Wednesday, August 20, 2014

The Problem with Maureen Dowd

I've sometimes wondered why the New York Times maintains Maureen Dowd as a regular opinion columnist. But then I realize that she attracts readers, like me, with her brand of acerbic wit and gossipy sarcasm.

No one takes her too seriously, and I trust she knows this. Today's column, for example, about Mr. Obama is another predictable iteration of her stereotyped view of the President: he is an aloof loner, who seems bored, like a bird in a gilded cage. She has played this tune for at least five years.

As with everyone who reduces complex issues to simplistic formulas, Dowd likes to skewer and satirize Obama, just as she stereotyped his predecessor, whom she called "W," and Mr. Clinton before him. And she has an attitude toward Hilary that has already been reworked many times. Attitude always replaces ideas for Dowd.

This is not to say that her criticism of Obama is without foundation.

As an intellectual who too often shuns wheeling and dealing a la LBJ, Obama is probably a political failure in a key area: negotiating with Congress. But he has been so reviled by members of the GOP, so resolutely opposed on nearly every issue, that he is given little respect as chief executive and even less leeway to get laws enacted.  And as a man of integrity who provides steady leadership, Obama deserves better treatment.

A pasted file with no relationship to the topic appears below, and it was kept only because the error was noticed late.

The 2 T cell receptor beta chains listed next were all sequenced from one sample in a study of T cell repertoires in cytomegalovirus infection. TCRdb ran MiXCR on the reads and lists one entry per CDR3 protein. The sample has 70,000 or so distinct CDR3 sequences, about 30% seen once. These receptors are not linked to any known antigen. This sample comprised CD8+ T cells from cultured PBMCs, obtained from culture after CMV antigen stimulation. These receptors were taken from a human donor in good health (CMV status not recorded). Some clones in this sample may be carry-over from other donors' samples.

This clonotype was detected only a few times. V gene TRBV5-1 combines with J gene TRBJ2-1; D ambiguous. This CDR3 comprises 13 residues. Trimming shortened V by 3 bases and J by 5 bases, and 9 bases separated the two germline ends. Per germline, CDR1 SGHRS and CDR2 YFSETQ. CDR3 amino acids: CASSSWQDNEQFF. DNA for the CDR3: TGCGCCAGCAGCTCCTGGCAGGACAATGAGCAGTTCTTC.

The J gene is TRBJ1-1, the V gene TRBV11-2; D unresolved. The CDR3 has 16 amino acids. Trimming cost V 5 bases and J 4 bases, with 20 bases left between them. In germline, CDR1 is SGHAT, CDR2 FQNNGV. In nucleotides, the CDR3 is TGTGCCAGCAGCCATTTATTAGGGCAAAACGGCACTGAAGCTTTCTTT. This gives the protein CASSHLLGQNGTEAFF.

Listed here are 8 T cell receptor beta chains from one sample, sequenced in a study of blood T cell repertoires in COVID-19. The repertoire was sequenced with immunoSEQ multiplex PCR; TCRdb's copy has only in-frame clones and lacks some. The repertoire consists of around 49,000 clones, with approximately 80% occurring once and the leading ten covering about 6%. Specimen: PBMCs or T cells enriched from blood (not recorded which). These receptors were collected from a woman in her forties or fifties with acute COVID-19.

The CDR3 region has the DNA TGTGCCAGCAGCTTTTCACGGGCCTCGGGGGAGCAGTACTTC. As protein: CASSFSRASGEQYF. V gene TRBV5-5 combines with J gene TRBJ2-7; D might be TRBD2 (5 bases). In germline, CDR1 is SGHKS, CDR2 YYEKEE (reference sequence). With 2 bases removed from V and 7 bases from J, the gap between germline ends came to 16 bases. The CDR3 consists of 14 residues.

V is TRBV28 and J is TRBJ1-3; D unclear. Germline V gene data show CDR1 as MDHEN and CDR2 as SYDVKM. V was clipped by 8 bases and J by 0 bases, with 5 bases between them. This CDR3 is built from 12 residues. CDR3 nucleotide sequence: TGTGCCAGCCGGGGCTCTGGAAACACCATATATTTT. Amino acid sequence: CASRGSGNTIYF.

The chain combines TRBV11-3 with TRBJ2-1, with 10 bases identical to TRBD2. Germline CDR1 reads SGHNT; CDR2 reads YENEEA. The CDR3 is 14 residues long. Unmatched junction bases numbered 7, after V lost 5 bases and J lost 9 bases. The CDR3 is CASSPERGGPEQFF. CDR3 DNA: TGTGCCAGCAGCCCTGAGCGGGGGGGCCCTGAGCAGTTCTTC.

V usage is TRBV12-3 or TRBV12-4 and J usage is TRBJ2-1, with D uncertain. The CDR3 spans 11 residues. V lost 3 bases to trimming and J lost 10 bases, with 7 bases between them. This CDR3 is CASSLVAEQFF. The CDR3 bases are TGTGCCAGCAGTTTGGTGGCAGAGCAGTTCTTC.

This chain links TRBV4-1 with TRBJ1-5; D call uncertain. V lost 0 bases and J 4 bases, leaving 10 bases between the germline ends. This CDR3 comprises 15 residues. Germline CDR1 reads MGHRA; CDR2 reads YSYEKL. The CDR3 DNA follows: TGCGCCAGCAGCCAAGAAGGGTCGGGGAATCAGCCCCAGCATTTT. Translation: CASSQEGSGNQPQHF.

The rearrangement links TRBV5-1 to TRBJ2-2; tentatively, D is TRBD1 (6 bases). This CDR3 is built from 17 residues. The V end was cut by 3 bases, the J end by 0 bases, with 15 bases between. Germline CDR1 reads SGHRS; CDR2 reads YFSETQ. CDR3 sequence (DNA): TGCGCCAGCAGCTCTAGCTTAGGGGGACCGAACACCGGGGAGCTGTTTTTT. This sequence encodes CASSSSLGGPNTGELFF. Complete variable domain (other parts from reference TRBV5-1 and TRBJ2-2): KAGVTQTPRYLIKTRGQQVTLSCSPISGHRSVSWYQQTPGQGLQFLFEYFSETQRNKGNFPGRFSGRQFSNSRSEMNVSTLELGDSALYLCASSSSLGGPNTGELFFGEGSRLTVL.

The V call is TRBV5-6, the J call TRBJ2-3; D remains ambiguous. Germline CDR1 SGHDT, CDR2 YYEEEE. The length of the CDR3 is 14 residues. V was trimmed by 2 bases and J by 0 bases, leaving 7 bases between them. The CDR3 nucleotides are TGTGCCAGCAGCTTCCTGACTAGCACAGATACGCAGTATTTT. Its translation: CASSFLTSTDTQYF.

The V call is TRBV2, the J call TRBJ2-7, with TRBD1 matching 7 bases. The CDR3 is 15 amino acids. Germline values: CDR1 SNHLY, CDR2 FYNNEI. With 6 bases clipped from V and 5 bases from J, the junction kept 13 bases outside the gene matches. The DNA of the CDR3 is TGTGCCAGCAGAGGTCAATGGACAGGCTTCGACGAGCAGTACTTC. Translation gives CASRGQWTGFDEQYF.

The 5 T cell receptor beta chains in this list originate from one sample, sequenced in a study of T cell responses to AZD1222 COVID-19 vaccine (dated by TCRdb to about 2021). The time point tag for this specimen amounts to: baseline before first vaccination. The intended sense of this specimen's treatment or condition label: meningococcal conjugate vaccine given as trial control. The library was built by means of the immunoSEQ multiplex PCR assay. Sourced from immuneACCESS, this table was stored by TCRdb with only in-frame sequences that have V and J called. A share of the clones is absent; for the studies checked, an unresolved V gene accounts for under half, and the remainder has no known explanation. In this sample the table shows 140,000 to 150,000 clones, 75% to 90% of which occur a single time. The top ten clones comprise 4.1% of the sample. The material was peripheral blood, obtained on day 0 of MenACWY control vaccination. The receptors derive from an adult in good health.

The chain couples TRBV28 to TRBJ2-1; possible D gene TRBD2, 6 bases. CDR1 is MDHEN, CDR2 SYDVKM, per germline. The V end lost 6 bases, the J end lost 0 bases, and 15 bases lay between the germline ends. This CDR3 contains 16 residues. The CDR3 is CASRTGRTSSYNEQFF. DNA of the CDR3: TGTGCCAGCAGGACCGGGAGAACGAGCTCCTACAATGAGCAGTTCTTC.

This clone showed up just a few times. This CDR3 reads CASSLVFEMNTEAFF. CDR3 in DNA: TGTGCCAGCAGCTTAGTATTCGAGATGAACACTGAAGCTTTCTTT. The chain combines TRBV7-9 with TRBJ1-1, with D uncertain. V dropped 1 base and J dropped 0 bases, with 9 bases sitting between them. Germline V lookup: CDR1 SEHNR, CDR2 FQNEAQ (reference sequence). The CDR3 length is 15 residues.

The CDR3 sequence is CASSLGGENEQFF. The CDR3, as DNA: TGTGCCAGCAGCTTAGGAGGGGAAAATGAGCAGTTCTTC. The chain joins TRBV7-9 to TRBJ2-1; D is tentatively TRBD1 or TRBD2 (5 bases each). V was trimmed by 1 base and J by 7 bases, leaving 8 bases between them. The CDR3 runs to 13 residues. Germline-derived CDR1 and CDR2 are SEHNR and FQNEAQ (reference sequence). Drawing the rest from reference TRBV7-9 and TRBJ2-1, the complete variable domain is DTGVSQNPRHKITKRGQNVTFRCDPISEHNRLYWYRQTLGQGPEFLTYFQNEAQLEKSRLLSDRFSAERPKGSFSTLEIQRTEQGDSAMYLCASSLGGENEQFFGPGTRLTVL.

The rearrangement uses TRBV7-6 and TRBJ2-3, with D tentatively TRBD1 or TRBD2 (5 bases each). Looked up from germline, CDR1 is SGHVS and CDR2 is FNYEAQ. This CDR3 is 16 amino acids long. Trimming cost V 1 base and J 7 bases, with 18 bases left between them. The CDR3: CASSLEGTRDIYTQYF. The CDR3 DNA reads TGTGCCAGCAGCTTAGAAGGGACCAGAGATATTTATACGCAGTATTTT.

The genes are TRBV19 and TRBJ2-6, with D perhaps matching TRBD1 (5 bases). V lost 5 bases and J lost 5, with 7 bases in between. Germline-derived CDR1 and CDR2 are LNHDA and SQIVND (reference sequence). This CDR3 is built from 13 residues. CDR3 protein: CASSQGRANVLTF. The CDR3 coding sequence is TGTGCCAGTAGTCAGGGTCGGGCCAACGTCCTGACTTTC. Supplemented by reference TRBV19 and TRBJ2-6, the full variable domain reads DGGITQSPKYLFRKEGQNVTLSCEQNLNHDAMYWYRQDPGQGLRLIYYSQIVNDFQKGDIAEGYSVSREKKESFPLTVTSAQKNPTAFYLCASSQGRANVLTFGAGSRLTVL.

Rather than bored and detached, Mr. Obama seems to me to be exhausted; and who wouldn't be, given the problems he faces?

Like his predecessors in modern times, he has an impossible job and, as a person, is too complex to be reduced to the stereotypes that Dowd thrives on.

For eight years or more, she played, over and over, one theme with George W. Bush: his imagined rivalry with his father. It was all about the Bushes. Ideas about what went wrong in that presidency according to Dowd were replaced by snide attitude and the gathering of Washington gossip.

So readers find her columns often entertaining in that they provide supposedly the inside scoop on pols. What they don't find are original ideas or political analysis or suggested solutions to world problems.  What they are given is slick, superficial, and shallow.

Dowd has turned political writing into show biz.

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